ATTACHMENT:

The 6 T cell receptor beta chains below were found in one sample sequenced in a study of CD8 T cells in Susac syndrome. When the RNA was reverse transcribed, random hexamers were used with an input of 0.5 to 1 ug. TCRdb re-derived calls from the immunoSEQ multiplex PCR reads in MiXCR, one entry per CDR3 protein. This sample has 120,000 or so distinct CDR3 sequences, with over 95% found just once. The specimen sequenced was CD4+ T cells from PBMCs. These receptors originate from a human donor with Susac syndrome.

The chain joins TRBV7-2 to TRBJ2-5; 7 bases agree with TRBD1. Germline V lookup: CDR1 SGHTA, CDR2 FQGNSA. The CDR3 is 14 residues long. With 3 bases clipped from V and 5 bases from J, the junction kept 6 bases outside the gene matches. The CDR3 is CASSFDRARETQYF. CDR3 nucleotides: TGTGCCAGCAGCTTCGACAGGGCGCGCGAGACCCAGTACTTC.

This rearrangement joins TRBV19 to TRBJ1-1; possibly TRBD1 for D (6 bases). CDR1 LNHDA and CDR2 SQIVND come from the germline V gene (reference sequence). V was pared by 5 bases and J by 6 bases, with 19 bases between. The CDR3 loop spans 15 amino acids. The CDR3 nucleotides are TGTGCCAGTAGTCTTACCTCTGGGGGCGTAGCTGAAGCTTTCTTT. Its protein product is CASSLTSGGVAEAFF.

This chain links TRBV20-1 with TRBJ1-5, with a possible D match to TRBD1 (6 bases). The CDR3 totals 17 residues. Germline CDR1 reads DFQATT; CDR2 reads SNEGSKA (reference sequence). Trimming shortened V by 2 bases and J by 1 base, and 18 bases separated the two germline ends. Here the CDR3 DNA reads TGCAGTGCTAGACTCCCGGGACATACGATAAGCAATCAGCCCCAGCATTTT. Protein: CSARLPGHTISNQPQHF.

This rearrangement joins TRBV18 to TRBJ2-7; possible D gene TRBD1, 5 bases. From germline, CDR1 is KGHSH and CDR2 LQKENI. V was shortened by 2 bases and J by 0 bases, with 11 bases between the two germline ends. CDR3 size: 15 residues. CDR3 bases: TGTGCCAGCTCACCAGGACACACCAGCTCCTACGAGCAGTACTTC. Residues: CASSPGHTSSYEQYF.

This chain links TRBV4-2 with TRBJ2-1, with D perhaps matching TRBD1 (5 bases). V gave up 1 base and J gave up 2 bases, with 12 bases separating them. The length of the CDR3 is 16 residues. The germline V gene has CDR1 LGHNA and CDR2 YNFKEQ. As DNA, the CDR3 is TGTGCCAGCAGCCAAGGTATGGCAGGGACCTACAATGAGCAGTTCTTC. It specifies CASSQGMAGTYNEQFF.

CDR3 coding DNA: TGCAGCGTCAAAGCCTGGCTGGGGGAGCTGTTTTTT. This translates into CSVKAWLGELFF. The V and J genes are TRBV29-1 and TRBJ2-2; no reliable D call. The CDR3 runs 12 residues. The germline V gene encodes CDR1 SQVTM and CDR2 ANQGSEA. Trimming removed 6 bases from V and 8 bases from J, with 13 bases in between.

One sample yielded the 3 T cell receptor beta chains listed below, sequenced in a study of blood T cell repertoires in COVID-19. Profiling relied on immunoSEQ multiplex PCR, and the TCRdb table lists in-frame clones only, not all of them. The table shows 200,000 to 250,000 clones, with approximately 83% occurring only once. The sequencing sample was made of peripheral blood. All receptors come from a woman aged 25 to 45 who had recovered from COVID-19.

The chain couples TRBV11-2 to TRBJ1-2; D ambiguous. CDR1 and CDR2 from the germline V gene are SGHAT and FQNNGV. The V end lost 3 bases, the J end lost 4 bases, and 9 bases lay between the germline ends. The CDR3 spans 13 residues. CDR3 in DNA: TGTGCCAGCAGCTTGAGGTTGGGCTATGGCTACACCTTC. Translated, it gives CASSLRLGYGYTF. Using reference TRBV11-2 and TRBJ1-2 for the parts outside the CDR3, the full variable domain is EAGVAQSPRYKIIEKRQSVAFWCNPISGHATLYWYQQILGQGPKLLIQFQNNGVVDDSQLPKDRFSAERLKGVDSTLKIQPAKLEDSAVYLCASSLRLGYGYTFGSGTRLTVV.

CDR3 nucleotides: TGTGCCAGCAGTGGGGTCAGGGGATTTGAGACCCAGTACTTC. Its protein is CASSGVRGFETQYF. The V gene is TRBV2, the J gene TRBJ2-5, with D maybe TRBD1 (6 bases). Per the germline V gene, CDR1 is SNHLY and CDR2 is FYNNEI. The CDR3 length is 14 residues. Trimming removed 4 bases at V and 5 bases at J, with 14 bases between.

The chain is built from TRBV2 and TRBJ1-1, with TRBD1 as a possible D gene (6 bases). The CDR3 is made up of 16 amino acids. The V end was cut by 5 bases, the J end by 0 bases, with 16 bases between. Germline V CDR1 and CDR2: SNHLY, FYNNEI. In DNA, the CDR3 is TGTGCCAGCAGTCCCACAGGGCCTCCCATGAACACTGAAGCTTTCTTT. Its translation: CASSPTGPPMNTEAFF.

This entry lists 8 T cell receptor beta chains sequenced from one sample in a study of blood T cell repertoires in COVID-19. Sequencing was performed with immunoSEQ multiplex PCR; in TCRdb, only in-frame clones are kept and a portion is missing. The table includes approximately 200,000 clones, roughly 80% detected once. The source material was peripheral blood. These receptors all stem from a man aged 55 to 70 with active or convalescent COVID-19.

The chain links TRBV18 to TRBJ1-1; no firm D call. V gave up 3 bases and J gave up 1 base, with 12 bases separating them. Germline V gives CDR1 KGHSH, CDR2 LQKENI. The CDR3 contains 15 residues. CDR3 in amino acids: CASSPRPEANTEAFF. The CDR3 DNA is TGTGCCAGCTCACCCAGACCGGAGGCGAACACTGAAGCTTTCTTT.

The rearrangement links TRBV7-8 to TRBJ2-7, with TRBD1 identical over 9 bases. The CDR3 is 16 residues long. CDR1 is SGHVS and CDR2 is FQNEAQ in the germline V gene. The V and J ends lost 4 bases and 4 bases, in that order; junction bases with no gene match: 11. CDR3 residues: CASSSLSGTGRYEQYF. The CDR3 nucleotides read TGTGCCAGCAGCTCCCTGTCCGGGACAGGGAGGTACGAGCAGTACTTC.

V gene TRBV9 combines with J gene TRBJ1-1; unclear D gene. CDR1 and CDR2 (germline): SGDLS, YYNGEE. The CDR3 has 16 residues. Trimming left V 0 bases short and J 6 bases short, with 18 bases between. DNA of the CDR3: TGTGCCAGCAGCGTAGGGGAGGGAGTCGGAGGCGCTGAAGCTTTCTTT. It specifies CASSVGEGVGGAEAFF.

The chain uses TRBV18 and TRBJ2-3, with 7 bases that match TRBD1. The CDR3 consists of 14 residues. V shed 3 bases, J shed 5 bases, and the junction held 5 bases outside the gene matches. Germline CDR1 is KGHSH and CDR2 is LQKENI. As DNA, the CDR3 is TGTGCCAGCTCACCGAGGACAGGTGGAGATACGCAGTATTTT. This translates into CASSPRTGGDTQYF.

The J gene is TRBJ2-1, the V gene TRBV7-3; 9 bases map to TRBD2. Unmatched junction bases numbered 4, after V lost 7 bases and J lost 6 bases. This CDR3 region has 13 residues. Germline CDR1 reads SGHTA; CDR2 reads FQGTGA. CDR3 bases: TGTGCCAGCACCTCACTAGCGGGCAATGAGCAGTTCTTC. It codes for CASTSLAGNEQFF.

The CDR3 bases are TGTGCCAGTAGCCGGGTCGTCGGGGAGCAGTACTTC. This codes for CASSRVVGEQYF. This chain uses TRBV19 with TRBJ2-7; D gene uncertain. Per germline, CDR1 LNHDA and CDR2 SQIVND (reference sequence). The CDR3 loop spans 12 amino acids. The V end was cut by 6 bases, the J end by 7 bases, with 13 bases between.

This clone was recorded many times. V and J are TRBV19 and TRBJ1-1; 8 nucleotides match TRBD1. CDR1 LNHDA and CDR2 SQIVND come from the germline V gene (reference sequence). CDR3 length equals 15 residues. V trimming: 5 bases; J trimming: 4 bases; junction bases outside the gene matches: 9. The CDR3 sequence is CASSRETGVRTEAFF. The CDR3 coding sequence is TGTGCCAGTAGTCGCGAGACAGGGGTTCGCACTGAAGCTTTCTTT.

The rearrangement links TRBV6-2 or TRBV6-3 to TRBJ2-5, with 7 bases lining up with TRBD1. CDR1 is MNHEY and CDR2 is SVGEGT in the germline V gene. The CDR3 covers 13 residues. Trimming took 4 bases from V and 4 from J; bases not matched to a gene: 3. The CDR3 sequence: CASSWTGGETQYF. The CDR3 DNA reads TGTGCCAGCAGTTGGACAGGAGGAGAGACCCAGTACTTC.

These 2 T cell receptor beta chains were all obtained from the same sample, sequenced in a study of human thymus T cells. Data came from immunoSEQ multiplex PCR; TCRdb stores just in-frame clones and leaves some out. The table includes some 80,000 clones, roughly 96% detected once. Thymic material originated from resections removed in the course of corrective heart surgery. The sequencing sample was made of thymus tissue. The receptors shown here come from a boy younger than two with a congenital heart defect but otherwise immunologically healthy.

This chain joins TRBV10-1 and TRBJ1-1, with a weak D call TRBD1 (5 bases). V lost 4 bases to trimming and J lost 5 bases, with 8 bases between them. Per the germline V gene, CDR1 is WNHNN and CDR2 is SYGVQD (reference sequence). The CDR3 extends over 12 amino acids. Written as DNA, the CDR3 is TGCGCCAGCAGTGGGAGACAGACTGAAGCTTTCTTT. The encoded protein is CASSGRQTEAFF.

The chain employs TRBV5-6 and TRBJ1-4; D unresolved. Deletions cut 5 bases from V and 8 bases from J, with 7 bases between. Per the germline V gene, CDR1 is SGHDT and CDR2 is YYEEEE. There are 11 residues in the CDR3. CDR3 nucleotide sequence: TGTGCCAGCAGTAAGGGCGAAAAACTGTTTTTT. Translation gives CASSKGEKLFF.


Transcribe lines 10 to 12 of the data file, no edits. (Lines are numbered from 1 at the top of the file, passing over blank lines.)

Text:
CDR3 nucleotides: TGTGCCAGCAGTGGGGTCAGGGGATTTGAGACCCAGTACTTC. Its protein is CASSGVRGFETQYF. The V gene is TRBV2, the J gene TRBJ2-5, with D maybe TRBD1 (6 bases). Per the germline V gene, CDR1 is SNHLY and CDR2 is FYNNEI. The CDR3 length is 14 residues. Trimming removed 4 bases at V and 5 bases at J, with 14 bases between.

The chain is built from TRBV2 and TRBJ1-1, with TRBD1 as a possible D gene (6 bases). The CDR3 is made up of 16 amino acids. The V end was cut by 5 bases, the J end by 0 bases, with 16 bases between. Germline V CDR1 and CDR2: SNHLY, FYNNEI. In DNA, the CDR3 is TGTGCCAGCAGTCCCACAGGGCCTCCCATGAACACTGAAGCTTTCTTT. Its translation: CASSPTGPPMNTEAFF.

This entry lists 8 T cell receptor beta chains sequenced from one sample in a study of blood T cell repertoires in COVID-19. Sequencing was performed with immunoSEQ multiplex PCR; in TCRdb, only in-frame clones are kept and a portion is missing. The table includes approximately 200,000 clones, roughly 80% detected once. The source material was peripheral blood. These receptors all stem from a man aged 55 to 70 with active or convalescent COVID-19.